By Mark Weiss, Ph.D.
The Twelve Step program in all its forms is the fastest growing spiritual movement in the western world. Last year, Time magazine reported that over fifteen million people were involved in ongoing Twelve Step programs and anticipated exponential growth. Spiritual abuse, the process by which religious dogma and concepts were used in our childhood as punishment and shaming devices, is probably the greatest block to receiving the healing power of a Higher Power in our lives.
The Twelve Steps refer to “God as we understood him” and therein lays a critical issue for many recovering people. If in childhood we experienced abuse, abandonment, loss and shame (and all of us did on some level) and have associated that pain with God, then our ability to access Higher Power as a healing resource is severely damaged and we tend to move superficially through the Steps, perhaps being able to maintain sobriety but never being able to get the “juice”, the loving, tender gratitude that could be derived from our spirituality.
The use of religious dogma to enforce social control is as old as history itself, but only with the explosion of awareness of family dysfunction have we been able to isolate the part religion can play in the breakdown of self-esteem in children and the subsequent effects spiritual abuse plays in the cycle of addiction. Children are told “You made Jesus cry by disobeying me.” “God is keeping a checklist of your bad behavior and you can’t ever erase it.” “Do what I say or you will burn in Hell.” From an adult level we can understand that these are symbolic statements, but to small children these statements are literal and are internalized as true.
For many adults who were physically and sexually abused as children, there is an internalized message that emerges out of their extreme powerlessness and pain: “God has abandoned me.” Even more potent and self-damaging is the message, “God is punishing me.” When such a person is asked in Twelve Step work to turn it over to God as we understand Him, he is literally being asked to surrender to a force he perceives as dangerous and harmful. It is often a powerful revelation for these people to consider that they survived their abuse because their Higher Power was there to support them. This reversal of thinking may be a first step in the renewal of a spiritual source of inner strength that allows them to face their pain and move through it to health.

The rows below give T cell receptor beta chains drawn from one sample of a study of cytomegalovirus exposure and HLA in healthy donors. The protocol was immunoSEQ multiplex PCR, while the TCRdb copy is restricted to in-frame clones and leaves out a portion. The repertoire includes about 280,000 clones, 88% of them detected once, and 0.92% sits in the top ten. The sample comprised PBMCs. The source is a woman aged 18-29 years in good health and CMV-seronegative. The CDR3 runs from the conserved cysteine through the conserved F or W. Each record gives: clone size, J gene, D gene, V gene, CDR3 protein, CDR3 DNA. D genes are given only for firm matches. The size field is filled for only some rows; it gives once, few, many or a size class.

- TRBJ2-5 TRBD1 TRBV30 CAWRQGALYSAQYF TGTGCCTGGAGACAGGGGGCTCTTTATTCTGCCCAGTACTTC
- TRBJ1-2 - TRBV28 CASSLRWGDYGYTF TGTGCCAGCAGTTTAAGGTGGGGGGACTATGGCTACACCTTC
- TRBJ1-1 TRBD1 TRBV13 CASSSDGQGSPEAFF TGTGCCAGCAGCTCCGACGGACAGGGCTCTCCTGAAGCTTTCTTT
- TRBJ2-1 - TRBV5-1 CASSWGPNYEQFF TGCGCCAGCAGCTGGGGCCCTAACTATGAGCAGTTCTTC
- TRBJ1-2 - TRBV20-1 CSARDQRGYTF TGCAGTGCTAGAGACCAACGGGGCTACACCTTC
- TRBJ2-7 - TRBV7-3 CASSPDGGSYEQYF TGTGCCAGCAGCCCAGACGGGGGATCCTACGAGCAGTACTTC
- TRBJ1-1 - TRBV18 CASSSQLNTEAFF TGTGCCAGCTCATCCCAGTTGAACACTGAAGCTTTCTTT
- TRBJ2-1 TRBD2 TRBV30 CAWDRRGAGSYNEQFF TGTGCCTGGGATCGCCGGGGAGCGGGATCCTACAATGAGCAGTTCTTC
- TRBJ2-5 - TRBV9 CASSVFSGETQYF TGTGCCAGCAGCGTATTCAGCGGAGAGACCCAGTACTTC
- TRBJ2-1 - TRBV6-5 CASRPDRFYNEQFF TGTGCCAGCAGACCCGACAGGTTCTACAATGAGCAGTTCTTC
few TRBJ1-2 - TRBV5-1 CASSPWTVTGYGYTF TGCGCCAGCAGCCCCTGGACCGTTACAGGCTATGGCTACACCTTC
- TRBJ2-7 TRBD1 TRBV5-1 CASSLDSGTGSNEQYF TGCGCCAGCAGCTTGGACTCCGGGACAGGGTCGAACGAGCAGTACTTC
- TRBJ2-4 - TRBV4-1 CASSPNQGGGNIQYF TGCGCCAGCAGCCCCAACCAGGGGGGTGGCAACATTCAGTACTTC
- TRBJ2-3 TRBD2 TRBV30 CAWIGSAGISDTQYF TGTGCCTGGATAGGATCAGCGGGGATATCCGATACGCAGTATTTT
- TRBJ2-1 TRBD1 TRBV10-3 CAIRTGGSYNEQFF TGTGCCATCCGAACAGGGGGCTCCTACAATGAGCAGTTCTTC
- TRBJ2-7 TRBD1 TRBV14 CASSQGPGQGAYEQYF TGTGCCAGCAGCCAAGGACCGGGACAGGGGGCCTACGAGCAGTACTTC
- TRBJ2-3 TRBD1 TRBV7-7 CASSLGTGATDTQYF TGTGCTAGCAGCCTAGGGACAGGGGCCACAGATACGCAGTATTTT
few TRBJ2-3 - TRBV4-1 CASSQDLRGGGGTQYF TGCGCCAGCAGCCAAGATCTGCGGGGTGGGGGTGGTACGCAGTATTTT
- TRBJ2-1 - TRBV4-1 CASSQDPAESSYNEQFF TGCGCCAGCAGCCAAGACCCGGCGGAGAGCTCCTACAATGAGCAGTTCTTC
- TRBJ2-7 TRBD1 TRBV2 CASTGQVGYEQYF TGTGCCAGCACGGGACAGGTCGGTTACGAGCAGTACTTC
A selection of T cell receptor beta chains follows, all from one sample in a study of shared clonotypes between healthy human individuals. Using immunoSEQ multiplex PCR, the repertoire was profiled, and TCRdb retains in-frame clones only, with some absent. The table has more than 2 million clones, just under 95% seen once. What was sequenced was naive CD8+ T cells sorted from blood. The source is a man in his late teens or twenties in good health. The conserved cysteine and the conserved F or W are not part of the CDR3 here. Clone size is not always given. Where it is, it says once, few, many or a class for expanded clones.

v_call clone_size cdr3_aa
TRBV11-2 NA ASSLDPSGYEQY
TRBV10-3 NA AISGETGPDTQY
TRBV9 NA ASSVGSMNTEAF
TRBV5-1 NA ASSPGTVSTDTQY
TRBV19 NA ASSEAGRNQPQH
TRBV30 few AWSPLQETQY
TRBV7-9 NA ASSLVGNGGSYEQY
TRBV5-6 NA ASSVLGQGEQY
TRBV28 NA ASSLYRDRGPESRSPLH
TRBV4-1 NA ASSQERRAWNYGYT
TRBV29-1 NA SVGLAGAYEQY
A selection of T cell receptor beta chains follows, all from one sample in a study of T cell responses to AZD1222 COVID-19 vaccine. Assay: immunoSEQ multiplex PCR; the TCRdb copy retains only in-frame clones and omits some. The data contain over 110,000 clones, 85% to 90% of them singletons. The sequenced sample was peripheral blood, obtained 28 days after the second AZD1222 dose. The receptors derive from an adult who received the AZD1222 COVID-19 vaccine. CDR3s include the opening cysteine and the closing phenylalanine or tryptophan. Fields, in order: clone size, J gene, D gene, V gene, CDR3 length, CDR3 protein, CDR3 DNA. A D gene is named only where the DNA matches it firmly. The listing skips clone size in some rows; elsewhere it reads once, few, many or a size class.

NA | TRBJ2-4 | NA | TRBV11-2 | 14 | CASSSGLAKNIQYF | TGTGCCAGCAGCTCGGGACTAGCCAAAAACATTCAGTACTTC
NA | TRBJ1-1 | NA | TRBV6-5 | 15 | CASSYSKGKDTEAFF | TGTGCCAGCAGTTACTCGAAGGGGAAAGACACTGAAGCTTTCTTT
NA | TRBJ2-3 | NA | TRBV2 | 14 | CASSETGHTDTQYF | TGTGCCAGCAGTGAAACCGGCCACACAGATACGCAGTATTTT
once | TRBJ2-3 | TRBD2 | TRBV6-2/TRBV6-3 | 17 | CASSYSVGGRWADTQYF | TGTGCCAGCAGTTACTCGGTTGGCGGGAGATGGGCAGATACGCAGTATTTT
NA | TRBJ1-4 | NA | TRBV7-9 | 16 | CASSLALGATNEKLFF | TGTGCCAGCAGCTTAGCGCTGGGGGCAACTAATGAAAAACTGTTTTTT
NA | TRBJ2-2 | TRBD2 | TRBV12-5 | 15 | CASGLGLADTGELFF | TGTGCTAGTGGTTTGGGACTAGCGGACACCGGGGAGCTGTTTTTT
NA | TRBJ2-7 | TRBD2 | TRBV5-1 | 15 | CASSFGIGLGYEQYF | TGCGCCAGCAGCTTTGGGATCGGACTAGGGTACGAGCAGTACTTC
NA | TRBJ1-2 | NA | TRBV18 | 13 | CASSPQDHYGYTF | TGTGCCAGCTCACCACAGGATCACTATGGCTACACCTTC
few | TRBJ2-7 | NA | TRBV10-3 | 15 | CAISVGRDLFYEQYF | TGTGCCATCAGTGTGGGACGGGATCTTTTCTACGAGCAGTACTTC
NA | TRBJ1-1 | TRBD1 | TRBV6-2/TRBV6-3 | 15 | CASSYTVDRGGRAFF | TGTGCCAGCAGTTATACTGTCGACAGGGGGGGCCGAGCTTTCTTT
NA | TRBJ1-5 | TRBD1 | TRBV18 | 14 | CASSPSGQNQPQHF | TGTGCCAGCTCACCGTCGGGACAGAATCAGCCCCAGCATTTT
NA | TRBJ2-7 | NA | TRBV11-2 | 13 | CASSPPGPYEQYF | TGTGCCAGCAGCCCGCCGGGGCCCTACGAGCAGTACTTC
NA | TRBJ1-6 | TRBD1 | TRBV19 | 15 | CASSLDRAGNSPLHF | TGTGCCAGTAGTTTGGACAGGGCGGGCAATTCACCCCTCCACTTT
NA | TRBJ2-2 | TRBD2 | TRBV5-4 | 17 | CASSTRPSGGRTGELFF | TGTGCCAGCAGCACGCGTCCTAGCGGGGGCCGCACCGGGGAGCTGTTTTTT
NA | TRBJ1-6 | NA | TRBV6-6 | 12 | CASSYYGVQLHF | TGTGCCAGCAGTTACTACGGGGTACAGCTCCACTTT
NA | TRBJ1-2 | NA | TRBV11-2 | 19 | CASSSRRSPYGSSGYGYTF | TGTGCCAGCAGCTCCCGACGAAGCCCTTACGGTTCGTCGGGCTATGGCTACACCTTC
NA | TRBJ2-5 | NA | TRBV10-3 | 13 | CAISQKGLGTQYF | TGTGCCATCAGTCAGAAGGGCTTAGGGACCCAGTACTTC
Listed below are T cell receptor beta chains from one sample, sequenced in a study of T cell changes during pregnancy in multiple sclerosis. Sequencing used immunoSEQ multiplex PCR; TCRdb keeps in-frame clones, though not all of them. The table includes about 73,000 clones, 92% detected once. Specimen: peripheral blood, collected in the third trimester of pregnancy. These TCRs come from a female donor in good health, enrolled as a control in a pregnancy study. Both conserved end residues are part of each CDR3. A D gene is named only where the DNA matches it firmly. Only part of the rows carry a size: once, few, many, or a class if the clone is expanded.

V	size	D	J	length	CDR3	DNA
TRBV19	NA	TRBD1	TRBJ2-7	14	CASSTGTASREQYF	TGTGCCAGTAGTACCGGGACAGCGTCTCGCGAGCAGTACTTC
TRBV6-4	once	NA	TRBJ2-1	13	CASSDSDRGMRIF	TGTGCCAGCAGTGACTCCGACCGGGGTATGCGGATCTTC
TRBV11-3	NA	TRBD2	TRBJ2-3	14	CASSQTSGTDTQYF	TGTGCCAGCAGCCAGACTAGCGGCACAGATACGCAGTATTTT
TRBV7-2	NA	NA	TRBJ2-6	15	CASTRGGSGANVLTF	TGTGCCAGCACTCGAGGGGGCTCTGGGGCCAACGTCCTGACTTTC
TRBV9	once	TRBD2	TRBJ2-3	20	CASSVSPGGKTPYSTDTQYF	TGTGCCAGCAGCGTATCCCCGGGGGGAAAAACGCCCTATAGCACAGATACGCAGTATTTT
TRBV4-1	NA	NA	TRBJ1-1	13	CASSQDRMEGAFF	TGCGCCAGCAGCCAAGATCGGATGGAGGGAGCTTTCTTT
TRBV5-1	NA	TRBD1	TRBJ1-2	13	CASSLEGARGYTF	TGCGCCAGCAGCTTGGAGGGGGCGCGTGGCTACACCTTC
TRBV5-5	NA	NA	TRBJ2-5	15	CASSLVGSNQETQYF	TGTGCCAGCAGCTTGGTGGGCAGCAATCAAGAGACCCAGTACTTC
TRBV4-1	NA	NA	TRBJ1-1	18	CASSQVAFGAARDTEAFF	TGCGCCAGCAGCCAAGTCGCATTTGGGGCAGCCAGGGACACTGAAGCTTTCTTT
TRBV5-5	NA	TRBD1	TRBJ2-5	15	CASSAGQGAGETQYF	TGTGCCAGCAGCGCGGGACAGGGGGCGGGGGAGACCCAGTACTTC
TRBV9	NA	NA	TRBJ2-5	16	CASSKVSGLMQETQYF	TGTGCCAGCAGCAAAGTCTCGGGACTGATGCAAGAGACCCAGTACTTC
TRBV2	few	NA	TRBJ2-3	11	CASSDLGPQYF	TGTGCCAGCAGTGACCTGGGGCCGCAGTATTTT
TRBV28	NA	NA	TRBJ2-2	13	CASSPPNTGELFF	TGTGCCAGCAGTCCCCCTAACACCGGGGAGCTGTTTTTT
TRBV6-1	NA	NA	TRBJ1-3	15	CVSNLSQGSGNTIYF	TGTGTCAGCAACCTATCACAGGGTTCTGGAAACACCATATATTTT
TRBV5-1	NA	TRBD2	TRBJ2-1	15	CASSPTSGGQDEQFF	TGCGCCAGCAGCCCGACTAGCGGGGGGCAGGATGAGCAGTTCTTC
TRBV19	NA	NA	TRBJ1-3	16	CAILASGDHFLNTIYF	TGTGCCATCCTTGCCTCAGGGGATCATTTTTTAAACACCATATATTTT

The power of our thoughts about God or Higher Power may shape every perspective we have about ourselves and the world. For example, take a look at the perspectives about God listed below and see if you identify any of them as your own:
God is fear; God as dysfunctional parent(s):
Our parents are the first image we have of God. They are all-powerful and if they are angry people, we see God in that way. We seek adult relationships that overpower us and generate massive resentment and we rebel against any religious authority.
God is love; God as healthy loving parent(s):
We look to our higher power as a nurturing and guiding resource. We are able to receive love and strength from the internalized spirit.
God is fear; God requires our suffering:
We have to earn God’s love through our suffering and pain. Life is a struggle. We sabotage ourselves in order to make life harder. The more we suffer, the more we earn spiritual points. No fun.